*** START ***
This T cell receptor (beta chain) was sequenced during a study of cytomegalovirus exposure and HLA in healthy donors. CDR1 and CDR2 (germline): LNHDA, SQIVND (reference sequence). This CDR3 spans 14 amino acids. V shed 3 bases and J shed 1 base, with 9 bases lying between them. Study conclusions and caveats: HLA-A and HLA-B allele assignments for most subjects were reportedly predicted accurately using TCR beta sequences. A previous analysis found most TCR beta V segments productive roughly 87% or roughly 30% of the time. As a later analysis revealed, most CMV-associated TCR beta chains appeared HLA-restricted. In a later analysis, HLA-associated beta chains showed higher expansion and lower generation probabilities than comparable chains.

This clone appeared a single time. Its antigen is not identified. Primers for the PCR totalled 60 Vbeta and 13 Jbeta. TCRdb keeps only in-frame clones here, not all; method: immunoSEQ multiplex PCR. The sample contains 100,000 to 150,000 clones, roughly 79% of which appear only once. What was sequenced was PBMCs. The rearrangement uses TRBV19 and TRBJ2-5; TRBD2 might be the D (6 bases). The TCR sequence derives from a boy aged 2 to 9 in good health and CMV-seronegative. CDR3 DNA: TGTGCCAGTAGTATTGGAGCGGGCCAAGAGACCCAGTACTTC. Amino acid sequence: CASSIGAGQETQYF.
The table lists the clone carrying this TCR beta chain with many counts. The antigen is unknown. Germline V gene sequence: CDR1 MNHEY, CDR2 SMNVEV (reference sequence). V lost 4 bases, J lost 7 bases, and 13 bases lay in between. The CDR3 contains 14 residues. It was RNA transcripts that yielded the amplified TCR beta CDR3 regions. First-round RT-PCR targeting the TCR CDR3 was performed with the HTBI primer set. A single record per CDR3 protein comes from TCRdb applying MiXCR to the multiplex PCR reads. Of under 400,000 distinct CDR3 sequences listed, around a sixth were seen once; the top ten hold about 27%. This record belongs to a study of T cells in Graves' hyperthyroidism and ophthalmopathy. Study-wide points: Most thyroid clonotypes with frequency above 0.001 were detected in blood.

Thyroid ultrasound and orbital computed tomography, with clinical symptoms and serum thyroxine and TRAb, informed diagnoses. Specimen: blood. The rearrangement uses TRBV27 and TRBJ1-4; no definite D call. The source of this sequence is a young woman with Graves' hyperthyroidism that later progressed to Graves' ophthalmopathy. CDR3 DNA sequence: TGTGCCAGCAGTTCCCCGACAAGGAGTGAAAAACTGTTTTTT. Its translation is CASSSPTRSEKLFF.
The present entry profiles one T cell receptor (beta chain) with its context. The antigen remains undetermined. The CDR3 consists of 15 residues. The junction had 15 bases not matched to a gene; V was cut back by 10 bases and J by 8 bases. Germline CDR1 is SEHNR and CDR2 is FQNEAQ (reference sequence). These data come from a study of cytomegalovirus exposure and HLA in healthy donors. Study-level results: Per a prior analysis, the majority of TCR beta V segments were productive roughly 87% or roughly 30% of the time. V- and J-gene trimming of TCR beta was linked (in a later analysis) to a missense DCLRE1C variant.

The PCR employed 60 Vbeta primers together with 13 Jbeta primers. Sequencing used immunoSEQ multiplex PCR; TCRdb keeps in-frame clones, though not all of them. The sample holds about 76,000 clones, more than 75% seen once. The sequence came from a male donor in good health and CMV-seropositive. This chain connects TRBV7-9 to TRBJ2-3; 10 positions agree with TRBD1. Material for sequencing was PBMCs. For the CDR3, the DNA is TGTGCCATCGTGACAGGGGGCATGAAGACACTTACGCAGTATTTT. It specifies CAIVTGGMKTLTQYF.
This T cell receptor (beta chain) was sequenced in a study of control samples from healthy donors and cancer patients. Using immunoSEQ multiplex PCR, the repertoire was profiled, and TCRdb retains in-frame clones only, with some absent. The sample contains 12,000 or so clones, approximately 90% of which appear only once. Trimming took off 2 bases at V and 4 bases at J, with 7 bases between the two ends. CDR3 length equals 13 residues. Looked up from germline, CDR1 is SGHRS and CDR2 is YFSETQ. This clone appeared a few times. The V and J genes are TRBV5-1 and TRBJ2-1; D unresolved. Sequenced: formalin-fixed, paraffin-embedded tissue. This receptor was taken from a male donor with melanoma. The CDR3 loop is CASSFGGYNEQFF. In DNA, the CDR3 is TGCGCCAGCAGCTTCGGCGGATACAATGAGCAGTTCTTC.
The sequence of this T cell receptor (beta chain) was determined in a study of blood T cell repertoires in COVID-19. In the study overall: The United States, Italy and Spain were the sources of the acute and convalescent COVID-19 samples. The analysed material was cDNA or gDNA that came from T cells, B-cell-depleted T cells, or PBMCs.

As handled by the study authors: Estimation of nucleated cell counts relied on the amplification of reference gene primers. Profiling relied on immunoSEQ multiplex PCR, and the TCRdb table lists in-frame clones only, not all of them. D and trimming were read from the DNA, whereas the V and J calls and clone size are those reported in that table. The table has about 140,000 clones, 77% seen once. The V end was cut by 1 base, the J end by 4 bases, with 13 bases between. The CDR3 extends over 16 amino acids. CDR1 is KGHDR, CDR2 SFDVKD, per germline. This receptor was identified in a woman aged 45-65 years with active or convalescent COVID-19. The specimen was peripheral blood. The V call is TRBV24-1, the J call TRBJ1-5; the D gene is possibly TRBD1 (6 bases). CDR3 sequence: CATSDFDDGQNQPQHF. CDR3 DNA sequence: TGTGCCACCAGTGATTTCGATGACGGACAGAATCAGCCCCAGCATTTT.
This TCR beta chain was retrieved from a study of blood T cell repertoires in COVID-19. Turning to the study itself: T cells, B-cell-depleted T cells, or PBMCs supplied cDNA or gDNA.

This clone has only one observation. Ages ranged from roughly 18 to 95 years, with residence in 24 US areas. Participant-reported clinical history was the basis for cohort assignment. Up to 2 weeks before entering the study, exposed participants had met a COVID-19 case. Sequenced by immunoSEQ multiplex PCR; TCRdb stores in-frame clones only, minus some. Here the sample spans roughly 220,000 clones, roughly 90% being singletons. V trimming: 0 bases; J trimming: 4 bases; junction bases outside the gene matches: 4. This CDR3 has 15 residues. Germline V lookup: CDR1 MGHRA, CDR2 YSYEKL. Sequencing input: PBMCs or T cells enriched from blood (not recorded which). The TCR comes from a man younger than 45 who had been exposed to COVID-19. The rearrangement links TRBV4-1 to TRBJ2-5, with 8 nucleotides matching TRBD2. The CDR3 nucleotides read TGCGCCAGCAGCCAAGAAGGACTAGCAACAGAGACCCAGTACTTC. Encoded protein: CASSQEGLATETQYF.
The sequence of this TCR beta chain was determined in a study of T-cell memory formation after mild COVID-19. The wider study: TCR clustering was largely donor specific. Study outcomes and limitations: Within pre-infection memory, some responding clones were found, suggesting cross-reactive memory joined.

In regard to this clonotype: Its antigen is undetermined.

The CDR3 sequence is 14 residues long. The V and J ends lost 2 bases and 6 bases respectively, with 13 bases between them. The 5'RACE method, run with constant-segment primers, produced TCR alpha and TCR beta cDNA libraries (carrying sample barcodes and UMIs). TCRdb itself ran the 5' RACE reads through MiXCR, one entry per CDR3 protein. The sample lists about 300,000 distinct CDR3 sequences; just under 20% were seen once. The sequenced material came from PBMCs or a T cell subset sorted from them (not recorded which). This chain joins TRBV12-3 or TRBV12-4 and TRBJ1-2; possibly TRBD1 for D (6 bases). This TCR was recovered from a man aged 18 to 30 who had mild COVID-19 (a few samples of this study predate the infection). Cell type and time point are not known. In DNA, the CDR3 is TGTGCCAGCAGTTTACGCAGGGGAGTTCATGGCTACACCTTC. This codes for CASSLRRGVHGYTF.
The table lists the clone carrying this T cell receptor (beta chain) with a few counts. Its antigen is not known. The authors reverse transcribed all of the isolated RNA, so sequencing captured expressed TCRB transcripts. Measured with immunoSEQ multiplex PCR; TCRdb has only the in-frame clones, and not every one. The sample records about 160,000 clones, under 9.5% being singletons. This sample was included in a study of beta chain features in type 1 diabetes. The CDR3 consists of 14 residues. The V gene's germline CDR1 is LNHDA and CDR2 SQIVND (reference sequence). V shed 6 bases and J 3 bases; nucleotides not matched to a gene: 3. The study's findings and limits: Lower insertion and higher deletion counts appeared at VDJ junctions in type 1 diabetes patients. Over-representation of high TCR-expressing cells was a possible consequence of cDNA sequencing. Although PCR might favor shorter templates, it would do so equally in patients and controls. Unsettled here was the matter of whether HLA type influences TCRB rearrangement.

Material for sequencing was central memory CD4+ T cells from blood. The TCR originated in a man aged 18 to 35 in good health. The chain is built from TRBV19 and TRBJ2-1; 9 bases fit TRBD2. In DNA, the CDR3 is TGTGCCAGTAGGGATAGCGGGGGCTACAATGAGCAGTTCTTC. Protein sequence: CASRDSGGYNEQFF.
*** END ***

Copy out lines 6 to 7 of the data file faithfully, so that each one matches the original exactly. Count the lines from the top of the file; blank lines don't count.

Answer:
The PCR employed 60 Vbeta primers together with 13 Jbeta primers. Sequencing used immunoSEQ multiplex PCR; TCRdb keeps in-frame clones, though not all of them. The sample holds about 76,000 clones, more than 75% seen once. The sequence came from a male donor in good health and CMV-seropositive. This chain connects TRBV7-9 to TRBJ2-3; 10 positions agree with TRBD1. Material for sequencing was PBMCs. For the CDR3, the DNA is TGTGCCATCGTGACAGGGGGCATGAAGACACTTACGCAGTATTTT. It specifies CAIVTGGMKTLTQYF.
This T cell receptor (beta chain) was sequenced in a study of control samples from healthy donors and cancer patients. Using immunoSEQ multiplex PCR, the repertoire was profiled, and TCRdb retains in-frame clones only, with some absent. The sample contains 12,000 or so clones, approximately 90% of which appear only once. Trimming took off 2 bases at V and 4 bases at J, with 7 bases between the two ends. CDR3 length equals 13 residues. Looked up from germline, CDR1 is SGHRS and CDR2 is YFSETQ. This clone appeared a few times. The V and J genes are TRBV5-1 and TRBJ2-1; D unresolved. Sequenced: formalin-fixed, paraffin-embedded tissue. This receptor was taken from a male donor with melanoma. The CDR3 loop is CASSFGGYNEQFF. In DNA, the CDR3 is TGCGCCAGCAGCTTCGGCGGATACAATGAGCAGTTCTTC.